This year for Pesach we consider the story of Exodus through the modern, COVID-19-era lenses of resilience, courage, and overcoming what has felt like collective powerlessness. Please join us in an exploration of how we may now chart an empowered course forward, honoring the journey and our journey mates.
“Once we were slaves in Egypt and then we were wrested out of slavery and journeyed forth to the Land of Promise.” This is the story that Jews retell each year at the Passover Seder. It may be the Jewish People’s most important story.
The Hebrew name for Egypt, mitzrayim, is derived from the word tzar, meaning “the narrow place.” This is a place of constriction, of suffering. It is a place everyone finds themselves in at one time or another in life. It is a place we, our loved ones, our communities, in fact, our whole world have inhabited this last year in response to the pandemic.
It is just over a year since we were instructed to stay at home. Schools, community centers, and houses of worship were shuttered, as were most stores. We were told to wear masks and not to be in close proximity to other people. Hand-washing became a ritual performed dozens of times each day.
During this year we have experienced fear and anxiety, isolation, sorrow, loss, and grief. We have watched people we love suffer in many different ways. We’ve also discovered new ways of connecting to family and friends. We found resilience, courage, and hope. As the ancient Israelites did, we are now journeying forward out of the pandemic and toward the promise of a safer, better world.
To celebrate Passover this year, and in the spirit of creating virtual community, we invite you to share your personal and family journey from the beginning of the pandemic to this time in which we hopefully are leaving it behind. Please consider these questions and, if you wish, share your thoughts on the virtual bulletin boards we have created:
To respond to questions:
1. Visit our virtual discussion board for Passover 2021.
2. If you wish to remain anonymous, you can simply reply to the question.
3. However, if you want your name to appear with your comment, you must create a Padlet account. (You can sign up for the free version.)
4. You can edit your Profile (username, etc.) by clicking on the icon in the top right corner of the screen. Select “Profile,” then edit or add the information. For more information on getting started with Padlet, you may check their user guide.
We also invite you to add photos and images of your own as a comment.
Click to expand each item to explore our recommended resources for your observance of Passover.
What We Carried With Us: Video Haggadah and Discussion Guide
JCCSF presents an original collection of 10 brief films that explore the themes of Passover through the stories of modern day refugees and descendants. It includes Jewish stories as well as others. The whole thing lives on line and it would be easy to add to your seder, or share as a resource with your community.
PJCC Passover Holiday Page
Want to learn more about the story of Passover and how it is celebrated? Visit our informative Passover page.
My Jewish Learning: Everything You Want to Know about the Seder and More
A concise introduction to essential elements of Passover: the purpose of the Seder, the Haggadah, the symbolism of the Seder plate, and more.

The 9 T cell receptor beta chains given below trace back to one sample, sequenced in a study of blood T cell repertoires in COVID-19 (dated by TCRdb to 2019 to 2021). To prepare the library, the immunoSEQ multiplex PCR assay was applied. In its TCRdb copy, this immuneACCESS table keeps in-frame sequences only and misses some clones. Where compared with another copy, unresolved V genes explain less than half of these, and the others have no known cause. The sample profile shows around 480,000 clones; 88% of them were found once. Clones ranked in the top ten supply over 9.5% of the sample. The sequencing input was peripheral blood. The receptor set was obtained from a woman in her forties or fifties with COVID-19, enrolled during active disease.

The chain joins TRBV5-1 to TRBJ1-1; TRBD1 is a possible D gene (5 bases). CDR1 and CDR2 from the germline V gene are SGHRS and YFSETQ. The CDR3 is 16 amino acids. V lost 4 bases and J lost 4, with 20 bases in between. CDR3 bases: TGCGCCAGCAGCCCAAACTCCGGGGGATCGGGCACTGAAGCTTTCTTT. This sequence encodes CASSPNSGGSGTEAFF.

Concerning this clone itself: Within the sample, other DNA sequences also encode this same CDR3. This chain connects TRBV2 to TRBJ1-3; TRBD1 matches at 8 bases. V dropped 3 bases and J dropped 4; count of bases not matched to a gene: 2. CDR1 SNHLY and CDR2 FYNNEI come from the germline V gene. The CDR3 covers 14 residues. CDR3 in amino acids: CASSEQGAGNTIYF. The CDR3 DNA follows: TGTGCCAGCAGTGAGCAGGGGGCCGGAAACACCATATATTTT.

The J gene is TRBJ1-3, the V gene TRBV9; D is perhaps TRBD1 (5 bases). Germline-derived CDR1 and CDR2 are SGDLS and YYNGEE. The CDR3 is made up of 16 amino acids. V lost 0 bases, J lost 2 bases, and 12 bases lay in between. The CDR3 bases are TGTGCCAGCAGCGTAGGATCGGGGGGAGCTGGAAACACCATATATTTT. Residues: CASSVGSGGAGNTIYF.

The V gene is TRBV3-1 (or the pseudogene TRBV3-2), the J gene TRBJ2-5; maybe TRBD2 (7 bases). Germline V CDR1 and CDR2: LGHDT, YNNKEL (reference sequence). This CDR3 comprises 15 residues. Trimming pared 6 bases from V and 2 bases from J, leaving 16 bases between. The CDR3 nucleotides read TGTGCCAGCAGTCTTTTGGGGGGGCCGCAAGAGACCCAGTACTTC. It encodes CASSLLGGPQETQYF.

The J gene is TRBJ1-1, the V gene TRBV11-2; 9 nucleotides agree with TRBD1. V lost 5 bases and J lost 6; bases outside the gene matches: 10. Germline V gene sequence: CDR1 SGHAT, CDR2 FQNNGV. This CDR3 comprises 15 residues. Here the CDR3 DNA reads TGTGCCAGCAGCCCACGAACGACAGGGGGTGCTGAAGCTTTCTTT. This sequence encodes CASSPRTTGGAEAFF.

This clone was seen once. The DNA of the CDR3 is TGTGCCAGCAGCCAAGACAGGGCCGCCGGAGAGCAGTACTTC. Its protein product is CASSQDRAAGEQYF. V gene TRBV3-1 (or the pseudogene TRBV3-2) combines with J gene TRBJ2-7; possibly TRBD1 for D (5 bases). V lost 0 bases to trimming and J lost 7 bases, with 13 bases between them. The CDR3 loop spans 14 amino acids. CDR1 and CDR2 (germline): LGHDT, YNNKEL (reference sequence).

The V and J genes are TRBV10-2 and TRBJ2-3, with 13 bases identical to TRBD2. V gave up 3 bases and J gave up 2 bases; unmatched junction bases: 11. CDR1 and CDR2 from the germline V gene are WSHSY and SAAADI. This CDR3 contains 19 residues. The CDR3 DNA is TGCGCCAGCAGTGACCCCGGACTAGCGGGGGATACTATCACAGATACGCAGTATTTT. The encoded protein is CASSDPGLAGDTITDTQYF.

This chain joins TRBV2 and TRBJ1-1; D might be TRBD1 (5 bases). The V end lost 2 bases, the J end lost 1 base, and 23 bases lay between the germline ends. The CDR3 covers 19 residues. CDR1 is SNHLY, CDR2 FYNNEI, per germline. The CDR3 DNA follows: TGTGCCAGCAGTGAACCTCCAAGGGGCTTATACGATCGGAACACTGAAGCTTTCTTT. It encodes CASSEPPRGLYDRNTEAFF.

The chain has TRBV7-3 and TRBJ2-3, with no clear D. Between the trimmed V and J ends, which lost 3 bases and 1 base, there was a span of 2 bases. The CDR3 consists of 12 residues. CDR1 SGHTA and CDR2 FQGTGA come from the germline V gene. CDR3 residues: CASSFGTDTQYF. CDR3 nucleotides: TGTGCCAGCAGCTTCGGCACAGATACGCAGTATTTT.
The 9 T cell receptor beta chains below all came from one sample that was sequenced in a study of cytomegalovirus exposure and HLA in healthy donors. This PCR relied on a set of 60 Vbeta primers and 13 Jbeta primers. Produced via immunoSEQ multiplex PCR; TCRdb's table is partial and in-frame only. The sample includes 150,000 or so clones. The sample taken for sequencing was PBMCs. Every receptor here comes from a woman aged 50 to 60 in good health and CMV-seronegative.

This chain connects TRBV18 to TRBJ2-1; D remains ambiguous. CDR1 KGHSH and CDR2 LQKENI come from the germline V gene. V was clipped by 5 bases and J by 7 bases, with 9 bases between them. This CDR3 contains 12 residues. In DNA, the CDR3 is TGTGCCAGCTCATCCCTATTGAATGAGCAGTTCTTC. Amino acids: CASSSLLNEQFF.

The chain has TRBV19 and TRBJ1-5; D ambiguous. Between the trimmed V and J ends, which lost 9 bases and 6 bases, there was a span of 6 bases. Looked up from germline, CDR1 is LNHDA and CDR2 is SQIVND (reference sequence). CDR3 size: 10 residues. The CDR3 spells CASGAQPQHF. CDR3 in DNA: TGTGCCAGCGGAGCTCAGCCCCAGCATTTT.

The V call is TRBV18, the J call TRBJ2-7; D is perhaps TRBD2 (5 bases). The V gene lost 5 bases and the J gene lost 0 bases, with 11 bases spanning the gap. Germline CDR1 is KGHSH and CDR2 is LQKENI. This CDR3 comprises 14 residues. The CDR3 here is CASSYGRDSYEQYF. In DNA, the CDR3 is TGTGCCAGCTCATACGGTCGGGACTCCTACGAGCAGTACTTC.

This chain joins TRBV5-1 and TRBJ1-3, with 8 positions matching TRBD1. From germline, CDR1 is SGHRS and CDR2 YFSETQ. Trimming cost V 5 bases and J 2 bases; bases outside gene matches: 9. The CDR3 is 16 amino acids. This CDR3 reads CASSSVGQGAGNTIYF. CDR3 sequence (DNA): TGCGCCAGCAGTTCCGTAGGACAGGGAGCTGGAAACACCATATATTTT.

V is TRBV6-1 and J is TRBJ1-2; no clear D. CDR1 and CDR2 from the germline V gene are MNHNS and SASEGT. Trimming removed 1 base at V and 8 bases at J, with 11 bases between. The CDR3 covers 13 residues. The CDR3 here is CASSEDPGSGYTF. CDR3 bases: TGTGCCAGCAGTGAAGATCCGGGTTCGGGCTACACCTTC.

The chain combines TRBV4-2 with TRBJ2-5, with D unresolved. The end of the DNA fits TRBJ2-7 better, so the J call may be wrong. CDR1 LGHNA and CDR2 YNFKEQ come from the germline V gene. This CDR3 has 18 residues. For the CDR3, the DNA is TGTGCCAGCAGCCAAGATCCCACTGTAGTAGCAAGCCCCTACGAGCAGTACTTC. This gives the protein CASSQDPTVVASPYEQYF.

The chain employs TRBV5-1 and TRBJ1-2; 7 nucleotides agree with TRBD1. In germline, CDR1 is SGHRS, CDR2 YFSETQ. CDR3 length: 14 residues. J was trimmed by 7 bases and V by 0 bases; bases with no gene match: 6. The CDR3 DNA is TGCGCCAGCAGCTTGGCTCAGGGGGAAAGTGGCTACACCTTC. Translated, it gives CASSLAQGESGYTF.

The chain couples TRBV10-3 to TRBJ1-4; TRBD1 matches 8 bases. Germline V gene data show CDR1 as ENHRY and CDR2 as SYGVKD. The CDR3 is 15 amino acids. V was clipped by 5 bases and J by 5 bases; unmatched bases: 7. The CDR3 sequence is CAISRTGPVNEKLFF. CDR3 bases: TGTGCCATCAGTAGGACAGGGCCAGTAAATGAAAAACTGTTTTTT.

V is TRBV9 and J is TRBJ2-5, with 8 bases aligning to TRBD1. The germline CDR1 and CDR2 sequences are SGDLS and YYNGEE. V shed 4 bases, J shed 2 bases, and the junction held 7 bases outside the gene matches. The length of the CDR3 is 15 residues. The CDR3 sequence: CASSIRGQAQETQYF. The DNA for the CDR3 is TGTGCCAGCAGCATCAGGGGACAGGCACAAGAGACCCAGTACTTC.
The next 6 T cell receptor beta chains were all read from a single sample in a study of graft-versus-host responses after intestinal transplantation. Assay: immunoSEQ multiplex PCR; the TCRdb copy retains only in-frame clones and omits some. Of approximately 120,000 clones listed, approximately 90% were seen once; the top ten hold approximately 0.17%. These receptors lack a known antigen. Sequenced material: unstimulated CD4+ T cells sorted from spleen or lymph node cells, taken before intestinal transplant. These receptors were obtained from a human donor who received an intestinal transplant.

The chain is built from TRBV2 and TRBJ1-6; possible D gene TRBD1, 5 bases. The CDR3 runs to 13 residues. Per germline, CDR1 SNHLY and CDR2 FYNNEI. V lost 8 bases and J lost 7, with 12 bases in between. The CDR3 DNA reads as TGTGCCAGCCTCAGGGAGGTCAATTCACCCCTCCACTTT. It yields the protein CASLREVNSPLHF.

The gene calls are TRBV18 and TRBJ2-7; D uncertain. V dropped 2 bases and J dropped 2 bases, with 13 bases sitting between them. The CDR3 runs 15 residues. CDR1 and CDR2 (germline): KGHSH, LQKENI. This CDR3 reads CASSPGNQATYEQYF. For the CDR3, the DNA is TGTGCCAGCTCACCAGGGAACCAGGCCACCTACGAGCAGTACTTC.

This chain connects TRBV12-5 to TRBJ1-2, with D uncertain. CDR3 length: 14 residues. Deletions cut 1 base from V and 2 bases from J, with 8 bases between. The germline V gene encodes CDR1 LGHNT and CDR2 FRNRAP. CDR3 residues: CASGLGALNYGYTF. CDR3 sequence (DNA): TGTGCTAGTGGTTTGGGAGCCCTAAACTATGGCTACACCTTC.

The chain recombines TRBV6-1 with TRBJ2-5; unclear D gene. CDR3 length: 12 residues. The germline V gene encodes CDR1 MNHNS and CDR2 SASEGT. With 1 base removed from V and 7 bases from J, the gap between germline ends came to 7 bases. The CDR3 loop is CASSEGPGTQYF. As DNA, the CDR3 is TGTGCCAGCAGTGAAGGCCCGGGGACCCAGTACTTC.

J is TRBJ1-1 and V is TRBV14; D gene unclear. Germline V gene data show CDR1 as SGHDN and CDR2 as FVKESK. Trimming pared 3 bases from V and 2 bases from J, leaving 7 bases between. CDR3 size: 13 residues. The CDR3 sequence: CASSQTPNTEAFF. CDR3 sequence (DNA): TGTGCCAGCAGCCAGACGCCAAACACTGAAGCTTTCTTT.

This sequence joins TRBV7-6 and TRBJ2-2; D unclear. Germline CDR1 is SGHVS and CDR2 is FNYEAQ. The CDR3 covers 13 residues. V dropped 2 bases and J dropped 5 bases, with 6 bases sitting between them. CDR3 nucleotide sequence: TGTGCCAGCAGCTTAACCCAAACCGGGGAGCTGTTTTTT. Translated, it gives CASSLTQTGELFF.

Thanks to our colleagues at Jewish LearningWorks, we are able to provide families with a fun packet of holiday resources and activities that includes a family-friendly telling of the Passover story, recipes, Seder suggestions, and more. Download and enjoy!
The 2021 Quick Guide to Celebrating Passover With Kids from PJ Library
How to Celebrate Passover During the Pandemic from Kveller
Another Pandemic Passover: Lessons Learned From Last Year from Washington Parent
Passover crafts, tips, and ideas from Bible Belt Balabusta:
Passover Story Time with Jeni
Join Jeni and her puppet pal Shabbatasaurus as they read The Little Red Hen and the Passover Matzah! (Read with permission from PJ Library & Holiday House Publishers)
“The Passover Story in 10 Scenes”—Video from PJ Library
Journey through the Passover story in 10 scenes, beautifully illustrated in the River Ride, a companion piece to the PJ Library Haggadah.
Storytime: A Retelling of the Story of Passover
PJ Library presents the Passover story for children.
Shaboom! Family-friendly Videos from BimBam
A creative video about Passover for children.
PJ Library Family Resources for Passover
Crafts, stories, activities, and more—from PJ Library, for your family.
Get Ready for Your Seder!
An easy how-to for a Seder plate with items you probably have at home.
BimBam: The Four Questions for Kids: Get Ready for Passover
Learn to sing the Four Questions!
Matzo Tiramisu with Chef Jake Cohen
Wednesday, March 24 • 6:30 pm – 7:30 pm
From the desert to dessert! Cook along with chef Jake Cohen as he brings together matzo and tiramisu for a decadent Passover treat – Tiramatzu.
Presented by JCCSF. Registration required; takes place via Zoom.
My Jewish Learning: Passover Recipes
Recipes for Passover “classics” and basics, main dishes, soups & sides, and desserts.
DIY Charoset Bar
Yum! Make your own DIY charoset bar perfectly styled with your pantry’s offerings.
Can’t cook at home? Enjoy these • options!
Catered Passover Meal Pickup with Ladle & Leaf
Pickup Time: Friday, March 264:00 pm (Orders must be placed by Friday, March 19 at 3:00 pm)
Offering full kosher-style Passover meals for two to five people as well as full Seder plate fixing kits. Pricing, order dates & link for purchase available on the Ladle & Leaf website.
The Jewish Holidays: A Guide and Commentary by Rabbi Michael Strassfeld
Seasons of Our Joy: A Modern Guide to Jewish Holidays by Rabbi Arthur Waskow
The Jewish Way: Living the Holidays by Rabbi Irving (Yitz) Greenberg